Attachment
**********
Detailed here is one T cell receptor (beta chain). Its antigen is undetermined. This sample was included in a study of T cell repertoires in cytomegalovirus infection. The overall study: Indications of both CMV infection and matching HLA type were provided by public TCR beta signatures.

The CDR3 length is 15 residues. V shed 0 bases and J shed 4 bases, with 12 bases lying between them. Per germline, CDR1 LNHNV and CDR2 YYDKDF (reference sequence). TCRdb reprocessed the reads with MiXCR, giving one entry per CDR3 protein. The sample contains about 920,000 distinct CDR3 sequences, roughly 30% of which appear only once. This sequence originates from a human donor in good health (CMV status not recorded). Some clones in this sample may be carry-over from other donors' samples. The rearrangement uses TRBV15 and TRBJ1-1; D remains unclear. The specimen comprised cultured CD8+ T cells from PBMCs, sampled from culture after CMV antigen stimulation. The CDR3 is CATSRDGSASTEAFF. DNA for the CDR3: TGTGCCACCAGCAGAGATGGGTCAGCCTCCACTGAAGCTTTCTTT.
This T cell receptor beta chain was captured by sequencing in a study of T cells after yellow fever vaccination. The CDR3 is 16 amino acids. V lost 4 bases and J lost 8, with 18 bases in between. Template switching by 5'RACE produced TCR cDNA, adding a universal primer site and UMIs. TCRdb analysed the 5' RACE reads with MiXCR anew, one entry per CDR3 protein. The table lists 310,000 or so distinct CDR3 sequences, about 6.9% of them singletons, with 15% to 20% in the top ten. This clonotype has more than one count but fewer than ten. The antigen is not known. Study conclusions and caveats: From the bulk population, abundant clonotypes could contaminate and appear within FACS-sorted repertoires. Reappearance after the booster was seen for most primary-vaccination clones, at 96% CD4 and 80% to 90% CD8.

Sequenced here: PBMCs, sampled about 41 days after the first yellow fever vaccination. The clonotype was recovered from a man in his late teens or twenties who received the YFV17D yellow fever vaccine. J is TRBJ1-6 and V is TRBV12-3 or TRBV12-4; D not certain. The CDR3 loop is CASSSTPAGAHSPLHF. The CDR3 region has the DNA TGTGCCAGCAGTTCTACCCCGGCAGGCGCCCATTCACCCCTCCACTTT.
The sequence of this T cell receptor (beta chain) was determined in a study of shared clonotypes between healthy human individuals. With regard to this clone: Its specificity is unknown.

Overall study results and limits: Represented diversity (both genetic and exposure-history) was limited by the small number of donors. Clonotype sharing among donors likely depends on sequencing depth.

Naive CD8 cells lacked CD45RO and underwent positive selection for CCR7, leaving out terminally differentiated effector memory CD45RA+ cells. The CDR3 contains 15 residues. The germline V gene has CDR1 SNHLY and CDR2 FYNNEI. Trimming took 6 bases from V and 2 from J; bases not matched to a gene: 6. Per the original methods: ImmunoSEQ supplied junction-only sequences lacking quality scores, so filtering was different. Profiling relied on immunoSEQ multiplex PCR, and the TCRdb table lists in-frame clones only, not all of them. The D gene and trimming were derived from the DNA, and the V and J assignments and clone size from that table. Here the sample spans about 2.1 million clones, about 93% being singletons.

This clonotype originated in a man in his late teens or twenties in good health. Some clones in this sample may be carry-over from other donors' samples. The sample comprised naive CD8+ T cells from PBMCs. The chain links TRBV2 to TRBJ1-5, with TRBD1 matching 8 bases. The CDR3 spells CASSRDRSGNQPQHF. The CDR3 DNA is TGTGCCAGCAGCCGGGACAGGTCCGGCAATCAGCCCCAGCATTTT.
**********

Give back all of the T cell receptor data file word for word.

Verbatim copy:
Detailed here is one T cell receptor (beta chain). Its antigen is undetermined. This sample was included in a study of T cell repertoires in cytomegalovirus infection. The overall study: Indications of both CMV infection and matching HLA type were provided by public TCR beta signatures.

The CDR3 length is 15 residues. V shed 0 bases and J shed 4 bases, with 12 bases lying between them. Per germline, CDR1 LNHNV and CDR2 YYDKDF (reference sequence). TCRdb reprocessed the reads with MiXCR, giving one entry per CDR3 protein. The sample contains about 920,000 distinct CDR3 sequences, roughly 30% of which appear only once. This sequence originates from a human donor in good health (CMV status not recorded). Some clones in this sample may be carry-over from other donors' samples. The rearrangement uses TRBV15 and TRBJ1-1; D remains unclear. The specimen comprised cultured CD8+ T cells from PBMCs, sampled from culture after CMV antigen stimulation. The CDR3 is CATSRDGSASTEAFF. DNA for the CDR3: TGTGCCACCAGCAGAGATGGGTCAGCCTCCACTGAAGCTTTCTTT.
This T cell receptor beta chain was captured by sequencing in a study of T cells after yellow fever vaccination. The CDR3 is 16 amino acids. V lost 4 bases and J lost 8, with 18 bases in between. Template switching by 5'RACE produced TCR cDNA, adding a universal primer site and UMIs. TCRdb analysed the 5' RACE reads with MiXCR anew, one entry per CDR3 protein. The table lists 310,000 or so distinct CDR3 sequences, about 6.9% of them singletons, with 15% to 20% in the top ten. This clonotype has more than one count but fewer than ten. The antigen is not known. Study conclusions and caveats: From the bulk population, abundant clonotypes could contaminate and appear within FACS-sorted repertoires. Reappearance after the booster was seen for most primary-vaccination clones, at 96% CD4 and 80% to 90% CD8.

Sequenced here: PBMCs, sampled about 41 days after the first yellow fever vaccination. The clonotype was recovered from a man in his late teens or twenties who received the YFV17D yellow fever vaccine. J is TRBJ1-6 and V is TRBV12-3 or TRBV12-4; D not certain. The CDR3 loop is CASSSTPAGAHSPLHF. The CDR3 region has the DNA TGTGCCAGCAGTTCTACCCCGGCAGGCGCCCATTCACCCCTCCACTTT.
The sequence of this T cell receptor (beta chain) was determined in a study of shared clonotypes between healthy human individuals. With regard to this clone: Its specificity is unknown.

Overall study results and limits: Represented diversity (both genetic and exposure-history) was limited by the small number of donors. Clonotype sharing among donors likely depends on sequencing depth.

Naive CD8 cells lacked CD45RO and underwent positive selection for CCR7, leaving out terminally differentiated effector memory CD45RA+ cells. The CDR3 contains 15 residues. The germline V gene has CDR1 SNHLY and CDR2 FYNNEI. Trimming took 6 bases from V and 2 from J; bases not matched to a gene: 6. Per the original methods: ImmunoSEQ supplied junction-only sequences lacking quality scores, so filtering was different. Profiling relied on immunoSEQ multiplex PCR, and the TCRdb table lists in-frame clones only, not all of them. The D gene and trimming were derived from the DNA, and the V and J assignments and clone size from that table. Here the sample spans about 2.1 million clones, about 93% being singletons.

This clonotype originated in a man in his late teens or twenties in good health. Some clones in this sample may be carry-over from other donors' samples. The sample comprised naive CD8+ T cells from PBMCs. The chain links TRBV2 to TRBJ1-5, with TRBD1 matching 8 bases. The CDR3 spells CASSRDRSGNQPQHF. The CDR3 DNA is TGTGCCAGCAGCCGGGACAGGTCCGGCAATCAGCCCCAGCATTTT.